Sometimes, the answer to your problem feet may be as simple as a change of shoes. Here is some expert advice on the most common, everyday foot problems we tend to ignore.
Unlike other parts of your body, the feet have no oil glands to protect them against loss of moisture. Add friction from walking, and you can see why the heel can become so dry.
Painful: Shoes should have room to wiggle one’s toes.
Start by soaking your feet in warm water and gently rubbing away the dead skin with exfoliators such as foot files and pumice stones. “The body keeps shedding dead cells regularly and to avoid their accumulation, these products must be used regularly,” says Sampath Kumar, footcare specialist, Scholl India. Moisturize immediately after. Several times thicker than facial skin, the skin of your feet requires special products —a regular moisturizer may not do the trick.
Healthy feet can do with a pedicure “at an interval of 15-30 days, depending on the situation of one’s feet,” says Gulshant Panesar, consultant, dermatology, at Moolchand Medcity, New Delhi.
Calluses and corn
Excessive pressure and friction can cause calluses. Kumar says, “Typically, a foot has three pressure points—heel, ball of foot and toe axle. The heel and the ball of the foot take nearly all of the pressure,” which is why these are the most vulnerable to calluses. Additional pressure on calluses can turn these into corns, conical formations that press on the nerve endings painfully.
Corn caps or medicated pads containing salicylic acid (to remove the corn) are often suggested. However, Govind Singh Bisht, consultant, podiatry, Max Healthcare, New Delhi, does not recommend corn caps or callus pads because he feels they aren’t as reliable, or as quick as surgery. A minor surgical intervention is your best bet, he says, but some after-care is needed. “Once you get calluses or corns scraped off, any kind of pressure on the hard skin needs to be avoided, since further erosion can result in oozing of blood and/or formation of an abscess,” Dr Bisht says.
Pushing into the flesh at the sides of your toes, ingrown nails are not just painful, but can cause infection too. To prevent them, says Pratip Mandal, consultant, sports medicine, Moolchand Orthopaedics Hospital, New Delhi: “Nail cutting should be done straight across. Cutting it around the edges can cause ingrown toenails and the nail can bite into the skin or nail bed...causing pus formation.”
Another possible cause is wearing very tight shoes, he adds, advising that there should always be room to wiggle one’s toes.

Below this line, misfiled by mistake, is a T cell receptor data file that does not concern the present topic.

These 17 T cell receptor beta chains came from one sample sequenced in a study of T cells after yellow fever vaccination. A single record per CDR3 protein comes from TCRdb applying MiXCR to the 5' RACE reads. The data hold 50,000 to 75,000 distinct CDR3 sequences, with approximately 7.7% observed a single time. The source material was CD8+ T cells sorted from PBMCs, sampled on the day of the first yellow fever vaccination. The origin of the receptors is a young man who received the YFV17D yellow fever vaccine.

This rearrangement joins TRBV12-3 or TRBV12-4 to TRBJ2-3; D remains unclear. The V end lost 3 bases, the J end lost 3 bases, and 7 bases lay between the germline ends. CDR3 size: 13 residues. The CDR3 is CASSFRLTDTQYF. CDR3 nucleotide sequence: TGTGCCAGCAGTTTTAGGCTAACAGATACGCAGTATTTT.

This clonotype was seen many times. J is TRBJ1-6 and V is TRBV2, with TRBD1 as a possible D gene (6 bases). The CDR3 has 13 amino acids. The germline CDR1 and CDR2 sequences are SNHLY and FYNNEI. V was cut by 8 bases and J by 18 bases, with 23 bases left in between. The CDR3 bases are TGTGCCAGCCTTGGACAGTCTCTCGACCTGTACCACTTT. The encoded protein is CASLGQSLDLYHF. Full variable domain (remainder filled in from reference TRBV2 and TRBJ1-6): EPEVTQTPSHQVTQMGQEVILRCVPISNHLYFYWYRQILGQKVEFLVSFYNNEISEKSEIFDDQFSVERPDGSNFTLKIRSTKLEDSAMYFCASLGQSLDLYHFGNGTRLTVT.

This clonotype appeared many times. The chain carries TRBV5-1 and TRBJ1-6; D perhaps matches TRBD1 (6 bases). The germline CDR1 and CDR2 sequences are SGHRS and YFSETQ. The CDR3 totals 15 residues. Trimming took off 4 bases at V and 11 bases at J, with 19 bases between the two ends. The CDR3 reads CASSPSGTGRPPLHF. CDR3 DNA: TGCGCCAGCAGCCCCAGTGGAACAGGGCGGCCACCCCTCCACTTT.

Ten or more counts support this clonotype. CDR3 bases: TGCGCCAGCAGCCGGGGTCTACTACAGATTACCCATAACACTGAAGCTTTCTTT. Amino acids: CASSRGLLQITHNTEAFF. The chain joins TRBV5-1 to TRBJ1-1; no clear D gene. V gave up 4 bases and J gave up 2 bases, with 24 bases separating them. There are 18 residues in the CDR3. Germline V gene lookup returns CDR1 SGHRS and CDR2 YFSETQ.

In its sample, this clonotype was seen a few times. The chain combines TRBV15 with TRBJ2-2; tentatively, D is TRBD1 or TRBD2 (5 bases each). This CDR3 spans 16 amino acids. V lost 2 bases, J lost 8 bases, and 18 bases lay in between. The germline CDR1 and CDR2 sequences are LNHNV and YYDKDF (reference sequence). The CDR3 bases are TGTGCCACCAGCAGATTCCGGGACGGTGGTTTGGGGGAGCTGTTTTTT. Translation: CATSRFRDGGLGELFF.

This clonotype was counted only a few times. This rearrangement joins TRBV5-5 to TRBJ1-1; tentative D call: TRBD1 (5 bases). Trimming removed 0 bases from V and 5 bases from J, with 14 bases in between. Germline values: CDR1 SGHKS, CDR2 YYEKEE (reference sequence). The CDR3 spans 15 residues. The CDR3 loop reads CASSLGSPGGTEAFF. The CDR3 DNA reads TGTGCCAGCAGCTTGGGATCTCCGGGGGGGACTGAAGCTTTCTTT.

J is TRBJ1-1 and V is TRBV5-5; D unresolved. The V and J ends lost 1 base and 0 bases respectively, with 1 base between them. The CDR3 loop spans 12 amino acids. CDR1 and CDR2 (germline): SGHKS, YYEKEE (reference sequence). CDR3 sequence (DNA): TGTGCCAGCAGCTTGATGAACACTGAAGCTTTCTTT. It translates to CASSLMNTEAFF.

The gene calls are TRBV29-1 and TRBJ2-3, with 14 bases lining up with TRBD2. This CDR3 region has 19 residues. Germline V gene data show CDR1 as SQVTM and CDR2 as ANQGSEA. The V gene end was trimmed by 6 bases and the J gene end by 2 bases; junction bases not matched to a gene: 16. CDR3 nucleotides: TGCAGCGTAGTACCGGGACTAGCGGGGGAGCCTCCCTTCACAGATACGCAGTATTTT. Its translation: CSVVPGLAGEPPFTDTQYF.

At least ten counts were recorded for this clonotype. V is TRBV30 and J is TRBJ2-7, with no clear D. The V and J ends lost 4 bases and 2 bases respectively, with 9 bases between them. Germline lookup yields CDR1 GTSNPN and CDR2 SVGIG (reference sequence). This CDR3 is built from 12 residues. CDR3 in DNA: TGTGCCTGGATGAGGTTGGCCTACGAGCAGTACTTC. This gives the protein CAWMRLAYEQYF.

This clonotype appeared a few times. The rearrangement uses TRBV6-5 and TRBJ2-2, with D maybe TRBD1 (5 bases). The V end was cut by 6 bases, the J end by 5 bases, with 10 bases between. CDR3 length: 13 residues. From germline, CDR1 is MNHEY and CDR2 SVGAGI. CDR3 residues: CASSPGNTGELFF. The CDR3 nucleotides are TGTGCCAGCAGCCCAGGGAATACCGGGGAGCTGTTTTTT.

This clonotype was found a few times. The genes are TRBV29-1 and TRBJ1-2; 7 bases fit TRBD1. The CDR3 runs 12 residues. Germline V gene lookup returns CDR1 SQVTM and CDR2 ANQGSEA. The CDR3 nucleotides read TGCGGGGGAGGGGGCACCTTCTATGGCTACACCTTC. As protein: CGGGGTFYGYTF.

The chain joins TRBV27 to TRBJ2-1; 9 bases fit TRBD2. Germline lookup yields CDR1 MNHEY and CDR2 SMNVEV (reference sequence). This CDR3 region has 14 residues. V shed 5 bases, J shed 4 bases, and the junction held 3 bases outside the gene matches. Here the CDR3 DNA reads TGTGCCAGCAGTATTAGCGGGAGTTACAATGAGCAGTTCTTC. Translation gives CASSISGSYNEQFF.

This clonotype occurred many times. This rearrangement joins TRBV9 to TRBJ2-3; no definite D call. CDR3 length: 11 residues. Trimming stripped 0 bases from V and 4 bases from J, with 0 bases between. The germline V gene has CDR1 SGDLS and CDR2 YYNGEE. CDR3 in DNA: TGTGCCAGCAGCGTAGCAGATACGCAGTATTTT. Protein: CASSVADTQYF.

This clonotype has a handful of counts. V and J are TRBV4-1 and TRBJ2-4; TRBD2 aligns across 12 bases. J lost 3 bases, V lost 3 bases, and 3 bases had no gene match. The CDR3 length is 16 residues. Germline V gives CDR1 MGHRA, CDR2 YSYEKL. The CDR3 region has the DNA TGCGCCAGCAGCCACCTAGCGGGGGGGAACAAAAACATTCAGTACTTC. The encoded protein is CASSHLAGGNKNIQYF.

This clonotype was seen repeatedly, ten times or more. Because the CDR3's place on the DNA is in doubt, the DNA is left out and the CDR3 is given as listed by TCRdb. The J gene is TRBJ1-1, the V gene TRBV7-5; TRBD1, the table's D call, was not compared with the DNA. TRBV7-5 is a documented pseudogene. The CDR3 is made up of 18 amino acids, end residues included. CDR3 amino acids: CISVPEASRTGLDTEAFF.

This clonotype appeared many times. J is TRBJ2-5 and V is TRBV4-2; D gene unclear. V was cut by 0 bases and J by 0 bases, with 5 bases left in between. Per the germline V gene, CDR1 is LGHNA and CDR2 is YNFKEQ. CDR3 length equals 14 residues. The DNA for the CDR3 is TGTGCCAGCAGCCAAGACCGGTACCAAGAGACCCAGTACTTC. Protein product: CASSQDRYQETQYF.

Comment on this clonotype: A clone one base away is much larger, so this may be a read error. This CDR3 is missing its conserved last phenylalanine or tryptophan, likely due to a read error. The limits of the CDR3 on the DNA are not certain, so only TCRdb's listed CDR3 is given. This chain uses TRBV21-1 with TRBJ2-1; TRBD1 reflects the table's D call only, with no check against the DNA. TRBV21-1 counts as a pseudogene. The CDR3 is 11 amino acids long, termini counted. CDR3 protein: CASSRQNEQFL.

If you think you might be developing ingrown nails, then while the nail is wet, “after a soak or a shower, put pressure on the nails using the thumb”, says Dr Bisht. “This will allow the nails to flatten a bit.”
Toeing the Line
“Heels up to 2 inches are fine. But anything more, and the torso will start to tilt forward to balance the body,” says Sampath Kumar. The result? Lower back pain and a burning sensation in the heel area.
The simple solution is to avoid heels. Gulshan Panesar says, “High heels should be avoided as it makes (for) unequal distribution of the body weight for (a) prolonged time.” Shoes should also provide support to the arch of the feet, he adds. Thin soles are, therefore, a no-no. He also advises against shoes or sandals with pointed toes.
Purchase new footwear later in the day, as that’s when feet tend to be at their largest. Besides, feet sore after a whole day’s work are primed to feel the comfort (or discomfort) of that new pair more.
Nail files help avoid accumulation of dirt under nails. Long nails let bacteria accumulate in the corners. However, S.K. Bose, senior consultant, dermatology, Indraprastha Apollo Hospitals, New Delhi, emphasizes that it’s best not to be overzealous with sharp instruments pushed under the nail, but stick to gentle cleaning regularly.
Kumar suggests an odour-control foot powder, especially if you sweat a lot. Make sure to apply between the toes, where moisture pools, increasing the odds of a fungal infection.
Also make sure any swimming pools you go into are well chlorinated. Dr Bose suggests an anti-fungal foot wash, followed by an anti-fungal cream, after swimming. Betadine soap is also effective. If you use the showers, sauna or jacuzzi at your gym or health club, take similar precautions.